It has been 10 years since I have seen this red dirt, smelled the burning trash, wondered how people survive in the stifling heat that you can never find relief from. The heat surrounds you like a cocoon. The African red dirt that sticks to everything and you inhale it into your lungs.

It has been 10 years since I looked deeply into the eyes of the African people. It was there that I first experienced the core of humanity in their unique and brilliant souls. Their eyes tell the story of their hundreds of years of war and worship; it is a strange mix of unspeakable pain and indescribable joy. It is unlike anything I have experienced anywhere else in the world.

Nothing has changed and yet everything has changed in 10 years time. I am the mother of one less child, I am the grandmother of one sweet little girl. When we lived in Swaziland, I was in my mid 30’s and raising 6 children. I was full of ideas and my dreams were fearless, without boundaries or limits.

I would ask God daily, “How can I change the world?”

Back then, my African friends would call me “Make” (pronounced Ma-gay, meaning “Mother”). I find myself in Uganda today as an older, wiser woman. Now, I have been promoted by my African friends to “Go-go”, meaning “grandmother, elder and leader.” Africans honor the seasoned ones, the gray haired ones. They view wrinkles as signs that point to days of hard work in the harsh sun, and white hair is proof of wisdom. America could learn a few things from cultures like these, as we tend to ignore the voice of our elders and sometimes scoff at their stories. It is inspiring to be in a culture where the older and elderly are cherished, rather than told their value declines with every passing year, along with every sag in the skin or crease around the eyes.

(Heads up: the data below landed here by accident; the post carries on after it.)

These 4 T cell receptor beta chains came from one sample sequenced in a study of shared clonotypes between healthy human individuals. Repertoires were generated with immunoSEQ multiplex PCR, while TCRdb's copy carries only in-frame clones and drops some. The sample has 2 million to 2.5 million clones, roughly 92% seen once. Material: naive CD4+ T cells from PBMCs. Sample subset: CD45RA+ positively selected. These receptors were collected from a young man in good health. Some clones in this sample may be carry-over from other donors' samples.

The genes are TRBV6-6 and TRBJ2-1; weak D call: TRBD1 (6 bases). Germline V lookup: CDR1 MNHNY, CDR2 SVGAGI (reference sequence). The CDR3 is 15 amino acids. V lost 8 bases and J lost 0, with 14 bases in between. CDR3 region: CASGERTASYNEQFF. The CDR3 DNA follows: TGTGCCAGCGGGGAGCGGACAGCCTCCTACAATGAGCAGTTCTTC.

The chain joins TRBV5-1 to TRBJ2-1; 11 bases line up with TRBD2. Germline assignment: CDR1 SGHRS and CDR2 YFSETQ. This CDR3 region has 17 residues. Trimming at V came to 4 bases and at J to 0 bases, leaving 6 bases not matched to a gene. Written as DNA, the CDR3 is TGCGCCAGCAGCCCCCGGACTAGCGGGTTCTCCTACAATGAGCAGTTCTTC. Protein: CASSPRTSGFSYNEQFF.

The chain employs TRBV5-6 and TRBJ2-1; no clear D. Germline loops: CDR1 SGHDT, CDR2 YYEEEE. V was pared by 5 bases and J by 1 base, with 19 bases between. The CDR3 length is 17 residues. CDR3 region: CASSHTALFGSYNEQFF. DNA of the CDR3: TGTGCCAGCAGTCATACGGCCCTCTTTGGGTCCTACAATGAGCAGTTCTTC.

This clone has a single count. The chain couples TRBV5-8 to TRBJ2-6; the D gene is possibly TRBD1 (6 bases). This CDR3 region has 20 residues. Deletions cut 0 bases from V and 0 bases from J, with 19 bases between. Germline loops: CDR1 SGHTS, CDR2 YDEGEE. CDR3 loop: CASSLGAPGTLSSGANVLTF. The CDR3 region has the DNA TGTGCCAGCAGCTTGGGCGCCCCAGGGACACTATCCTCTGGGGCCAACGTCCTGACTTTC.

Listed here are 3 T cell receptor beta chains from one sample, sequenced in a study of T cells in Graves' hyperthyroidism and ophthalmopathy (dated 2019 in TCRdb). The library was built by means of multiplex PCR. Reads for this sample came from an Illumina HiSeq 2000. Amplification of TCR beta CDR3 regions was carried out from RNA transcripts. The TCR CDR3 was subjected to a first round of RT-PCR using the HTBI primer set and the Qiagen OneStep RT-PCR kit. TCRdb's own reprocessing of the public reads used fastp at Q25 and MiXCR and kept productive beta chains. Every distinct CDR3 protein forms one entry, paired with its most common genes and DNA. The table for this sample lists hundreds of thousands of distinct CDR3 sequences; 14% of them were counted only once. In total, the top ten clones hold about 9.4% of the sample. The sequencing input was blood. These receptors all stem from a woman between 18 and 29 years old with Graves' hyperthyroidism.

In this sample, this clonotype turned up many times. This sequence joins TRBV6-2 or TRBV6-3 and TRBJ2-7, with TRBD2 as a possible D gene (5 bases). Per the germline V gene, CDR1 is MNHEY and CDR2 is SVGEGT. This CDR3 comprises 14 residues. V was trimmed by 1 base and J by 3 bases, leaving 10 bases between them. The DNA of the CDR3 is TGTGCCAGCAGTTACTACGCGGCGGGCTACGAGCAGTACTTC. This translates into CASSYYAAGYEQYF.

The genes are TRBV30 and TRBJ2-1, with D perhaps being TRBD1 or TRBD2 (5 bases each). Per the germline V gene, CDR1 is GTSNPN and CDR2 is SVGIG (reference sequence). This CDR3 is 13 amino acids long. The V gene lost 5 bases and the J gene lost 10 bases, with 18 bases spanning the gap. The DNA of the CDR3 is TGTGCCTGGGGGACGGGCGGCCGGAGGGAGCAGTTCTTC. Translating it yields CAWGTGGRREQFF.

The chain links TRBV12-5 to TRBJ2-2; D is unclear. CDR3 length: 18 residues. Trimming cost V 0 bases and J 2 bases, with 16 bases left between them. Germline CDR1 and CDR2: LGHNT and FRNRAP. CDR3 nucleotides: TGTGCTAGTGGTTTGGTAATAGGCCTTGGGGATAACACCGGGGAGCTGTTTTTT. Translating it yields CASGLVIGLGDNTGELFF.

The young woman that still lives in me can’t wait to get covered in the red dirt, to sweat in the blazing heat, to build something from the clay. Maybe help build a house or a school that is so desperately needed. I still want to bathe the children who have been separated from their parents, either through events of life or the finality of death. I want to put clean clothes on them, to hold them close and sing to them the songs I sang to my children when they were small and scared. I want to rock them in my arms and kiss the top of their head so they can feel the comfort of a Mother’s love.

I still ask God daily, “How can I change the World?”

The young woman in me wants to move right into the Refugee Camp, and work there everyday until I die. I want to do it all, the getting dirty, the teaching and the training, the dreaming and the hoping, the loving and weeping. The younger me was fearless; would leap without looking, without asking questions, without knowing the people. While I still feel that younger one inside of me, I know that she also burned out quickly, barely touching a fraction of the need here, and sometimes did more damage than good.